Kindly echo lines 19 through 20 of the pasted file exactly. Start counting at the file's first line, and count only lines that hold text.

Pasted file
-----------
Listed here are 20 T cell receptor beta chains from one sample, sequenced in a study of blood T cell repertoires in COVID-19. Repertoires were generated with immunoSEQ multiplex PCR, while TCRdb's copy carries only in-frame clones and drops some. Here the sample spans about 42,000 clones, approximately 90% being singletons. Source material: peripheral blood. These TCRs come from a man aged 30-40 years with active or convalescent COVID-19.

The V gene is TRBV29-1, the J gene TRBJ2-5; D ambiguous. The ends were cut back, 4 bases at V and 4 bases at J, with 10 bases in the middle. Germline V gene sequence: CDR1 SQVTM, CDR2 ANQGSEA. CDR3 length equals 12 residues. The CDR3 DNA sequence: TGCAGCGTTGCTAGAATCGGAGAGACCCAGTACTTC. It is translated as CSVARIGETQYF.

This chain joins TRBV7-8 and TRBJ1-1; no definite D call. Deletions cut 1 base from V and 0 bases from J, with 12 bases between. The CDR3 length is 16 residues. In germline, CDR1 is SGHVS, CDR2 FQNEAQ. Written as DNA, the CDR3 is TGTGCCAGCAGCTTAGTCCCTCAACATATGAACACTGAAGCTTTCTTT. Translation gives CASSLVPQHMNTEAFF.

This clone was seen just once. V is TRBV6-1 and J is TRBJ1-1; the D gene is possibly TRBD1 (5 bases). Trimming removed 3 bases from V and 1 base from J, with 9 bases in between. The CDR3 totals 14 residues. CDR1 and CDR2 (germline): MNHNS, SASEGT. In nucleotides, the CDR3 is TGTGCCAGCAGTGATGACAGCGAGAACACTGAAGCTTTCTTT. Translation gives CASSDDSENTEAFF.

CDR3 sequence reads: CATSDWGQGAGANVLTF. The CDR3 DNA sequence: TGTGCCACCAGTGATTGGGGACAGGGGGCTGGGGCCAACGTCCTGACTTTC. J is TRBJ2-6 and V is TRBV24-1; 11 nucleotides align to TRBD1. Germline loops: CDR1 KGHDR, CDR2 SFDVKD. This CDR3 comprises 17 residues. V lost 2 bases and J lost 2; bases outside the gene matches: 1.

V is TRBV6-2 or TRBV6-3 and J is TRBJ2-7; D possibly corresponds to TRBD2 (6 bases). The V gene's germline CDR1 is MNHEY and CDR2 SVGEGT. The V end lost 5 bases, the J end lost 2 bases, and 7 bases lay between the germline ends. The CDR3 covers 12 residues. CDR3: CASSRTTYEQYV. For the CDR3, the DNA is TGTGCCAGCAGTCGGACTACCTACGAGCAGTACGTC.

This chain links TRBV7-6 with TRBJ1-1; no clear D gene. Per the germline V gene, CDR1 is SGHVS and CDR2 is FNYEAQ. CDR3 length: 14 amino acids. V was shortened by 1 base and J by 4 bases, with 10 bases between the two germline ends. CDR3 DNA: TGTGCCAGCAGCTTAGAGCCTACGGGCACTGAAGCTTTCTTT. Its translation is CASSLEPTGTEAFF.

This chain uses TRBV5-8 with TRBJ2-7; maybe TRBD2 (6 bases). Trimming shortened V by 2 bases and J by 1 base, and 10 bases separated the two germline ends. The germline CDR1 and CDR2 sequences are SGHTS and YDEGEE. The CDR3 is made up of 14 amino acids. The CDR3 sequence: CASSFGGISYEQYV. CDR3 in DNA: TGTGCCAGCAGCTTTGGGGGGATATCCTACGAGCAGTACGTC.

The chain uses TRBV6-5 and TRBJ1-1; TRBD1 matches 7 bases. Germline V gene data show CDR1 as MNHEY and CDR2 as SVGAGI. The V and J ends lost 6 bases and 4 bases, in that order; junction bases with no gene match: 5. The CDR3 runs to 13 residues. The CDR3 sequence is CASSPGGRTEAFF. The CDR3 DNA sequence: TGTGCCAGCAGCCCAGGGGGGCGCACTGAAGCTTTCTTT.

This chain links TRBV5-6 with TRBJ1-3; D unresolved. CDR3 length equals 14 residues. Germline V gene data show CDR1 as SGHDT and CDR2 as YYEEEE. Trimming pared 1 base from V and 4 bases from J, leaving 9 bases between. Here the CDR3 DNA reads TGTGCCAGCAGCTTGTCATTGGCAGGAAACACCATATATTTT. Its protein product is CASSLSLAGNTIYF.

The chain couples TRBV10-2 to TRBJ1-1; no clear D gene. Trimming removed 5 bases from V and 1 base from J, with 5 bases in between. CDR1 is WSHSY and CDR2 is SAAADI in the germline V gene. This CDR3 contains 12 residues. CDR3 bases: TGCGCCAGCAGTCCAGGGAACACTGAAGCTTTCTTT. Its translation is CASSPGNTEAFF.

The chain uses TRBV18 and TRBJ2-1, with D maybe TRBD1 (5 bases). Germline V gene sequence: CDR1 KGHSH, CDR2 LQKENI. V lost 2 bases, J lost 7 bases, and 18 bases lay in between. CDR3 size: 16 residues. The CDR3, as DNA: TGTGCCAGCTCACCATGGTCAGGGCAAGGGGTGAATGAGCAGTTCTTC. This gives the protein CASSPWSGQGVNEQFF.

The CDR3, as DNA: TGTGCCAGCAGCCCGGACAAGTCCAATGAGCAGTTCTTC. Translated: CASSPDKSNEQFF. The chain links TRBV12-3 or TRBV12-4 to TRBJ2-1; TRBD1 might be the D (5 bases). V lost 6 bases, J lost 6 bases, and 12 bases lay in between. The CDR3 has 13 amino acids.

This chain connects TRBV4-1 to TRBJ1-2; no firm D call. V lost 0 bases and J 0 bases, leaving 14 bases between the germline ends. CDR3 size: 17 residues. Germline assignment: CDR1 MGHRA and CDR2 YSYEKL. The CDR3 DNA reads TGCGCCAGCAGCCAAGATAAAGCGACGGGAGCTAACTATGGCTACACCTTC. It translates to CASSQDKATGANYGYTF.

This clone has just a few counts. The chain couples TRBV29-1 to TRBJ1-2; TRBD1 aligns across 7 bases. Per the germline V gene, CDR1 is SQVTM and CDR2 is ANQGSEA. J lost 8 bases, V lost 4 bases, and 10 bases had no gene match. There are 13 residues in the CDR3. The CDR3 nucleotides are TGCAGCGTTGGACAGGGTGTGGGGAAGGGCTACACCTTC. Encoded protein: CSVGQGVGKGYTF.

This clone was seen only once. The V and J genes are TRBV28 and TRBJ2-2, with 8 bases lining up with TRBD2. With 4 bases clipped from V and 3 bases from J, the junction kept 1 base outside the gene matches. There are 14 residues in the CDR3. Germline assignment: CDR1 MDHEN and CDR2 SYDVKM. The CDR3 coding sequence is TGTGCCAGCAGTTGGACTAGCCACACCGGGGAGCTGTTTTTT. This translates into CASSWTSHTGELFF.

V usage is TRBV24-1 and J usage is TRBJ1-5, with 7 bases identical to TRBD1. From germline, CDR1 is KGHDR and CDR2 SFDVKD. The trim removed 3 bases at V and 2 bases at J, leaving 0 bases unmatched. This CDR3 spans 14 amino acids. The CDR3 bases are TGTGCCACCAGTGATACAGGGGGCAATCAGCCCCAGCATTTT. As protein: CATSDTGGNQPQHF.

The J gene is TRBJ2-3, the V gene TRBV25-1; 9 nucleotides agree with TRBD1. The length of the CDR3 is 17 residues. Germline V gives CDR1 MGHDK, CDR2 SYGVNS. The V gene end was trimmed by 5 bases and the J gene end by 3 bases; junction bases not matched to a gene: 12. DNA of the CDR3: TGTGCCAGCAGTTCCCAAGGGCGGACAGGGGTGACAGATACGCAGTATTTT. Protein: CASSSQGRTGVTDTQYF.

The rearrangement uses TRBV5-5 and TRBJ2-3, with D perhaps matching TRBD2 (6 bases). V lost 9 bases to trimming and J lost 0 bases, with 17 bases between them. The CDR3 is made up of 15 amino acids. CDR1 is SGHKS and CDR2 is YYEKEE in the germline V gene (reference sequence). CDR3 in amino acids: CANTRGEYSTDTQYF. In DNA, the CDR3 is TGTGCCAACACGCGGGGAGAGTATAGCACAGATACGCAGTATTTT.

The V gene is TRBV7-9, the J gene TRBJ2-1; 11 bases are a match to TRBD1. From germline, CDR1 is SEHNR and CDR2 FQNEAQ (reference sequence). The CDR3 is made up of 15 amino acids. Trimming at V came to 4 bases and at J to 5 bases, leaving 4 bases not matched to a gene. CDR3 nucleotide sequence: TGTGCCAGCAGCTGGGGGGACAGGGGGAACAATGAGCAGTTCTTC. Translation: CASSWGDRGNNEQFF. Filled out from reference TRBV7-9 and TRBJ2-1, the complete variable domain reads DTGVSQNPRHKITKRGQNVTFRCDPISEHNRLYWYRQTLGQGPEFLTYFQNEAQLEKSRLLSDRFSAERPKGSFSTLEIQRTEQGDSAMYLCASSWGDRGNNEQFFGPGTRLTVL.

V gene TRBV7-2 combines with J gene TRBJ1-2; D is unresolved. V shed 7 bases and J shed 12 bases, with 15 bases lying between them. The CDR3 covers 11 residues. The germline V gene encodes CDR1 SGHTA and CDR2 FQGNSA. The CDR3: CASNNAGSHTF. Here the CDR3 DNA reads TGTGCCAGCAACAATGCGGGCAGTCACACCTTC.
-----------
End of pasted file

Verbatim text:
The rearrangement uses TRBV5-5 and TRBJ2-3, with D perhaps matching TRBD2 (6 bases). V lost 9 bases to trimming and J lost 0 bases, with 17 bases between them. The CDR3 is made up of 15 amino acids. CDR1 is SGHKS and CDR2 is YYEKEE in the germline V gene (reference sequence). CDR3 in amino acids: CANTRGEYSTDTQYF. In DNA, the CDR3 is TGTGCCAACACGCGGGGAGAGTATAGCACAGATACGCAGTATTTT.

The V gene is TRBV7-9, the J gene TRBJ2-1; 11 bases are a match to TRBD1. From germline, CDR1 is SEHNR and CDR2 FQNEAQ (reference sequence). The CDR3 is made up of 15 amino acids. Trimming at V came to 4 bases and at J to 5 bases, leaving 4 bases not matched to a gene. CDR3 nucleotide sequence: TGTGCCAGCAGCTGGGGGGACAGGGGGAACAATGAGCAGTTCTTC. Translation: CASSWGDRGNNEQFF. Filled out from reference TRBV7-9 and TRBJ2-1, the complete variable domain reads DTGVSQNPRHKITKRGQNVTFRCDPISEHNRLYWYRQTLGQGPEFLTYFQNEAQLEKSRLLSDRFSAERPKGSFSTLEIQRTEQGDSAMYLCASSWGDRGNNEQFFGPGTRLTVL.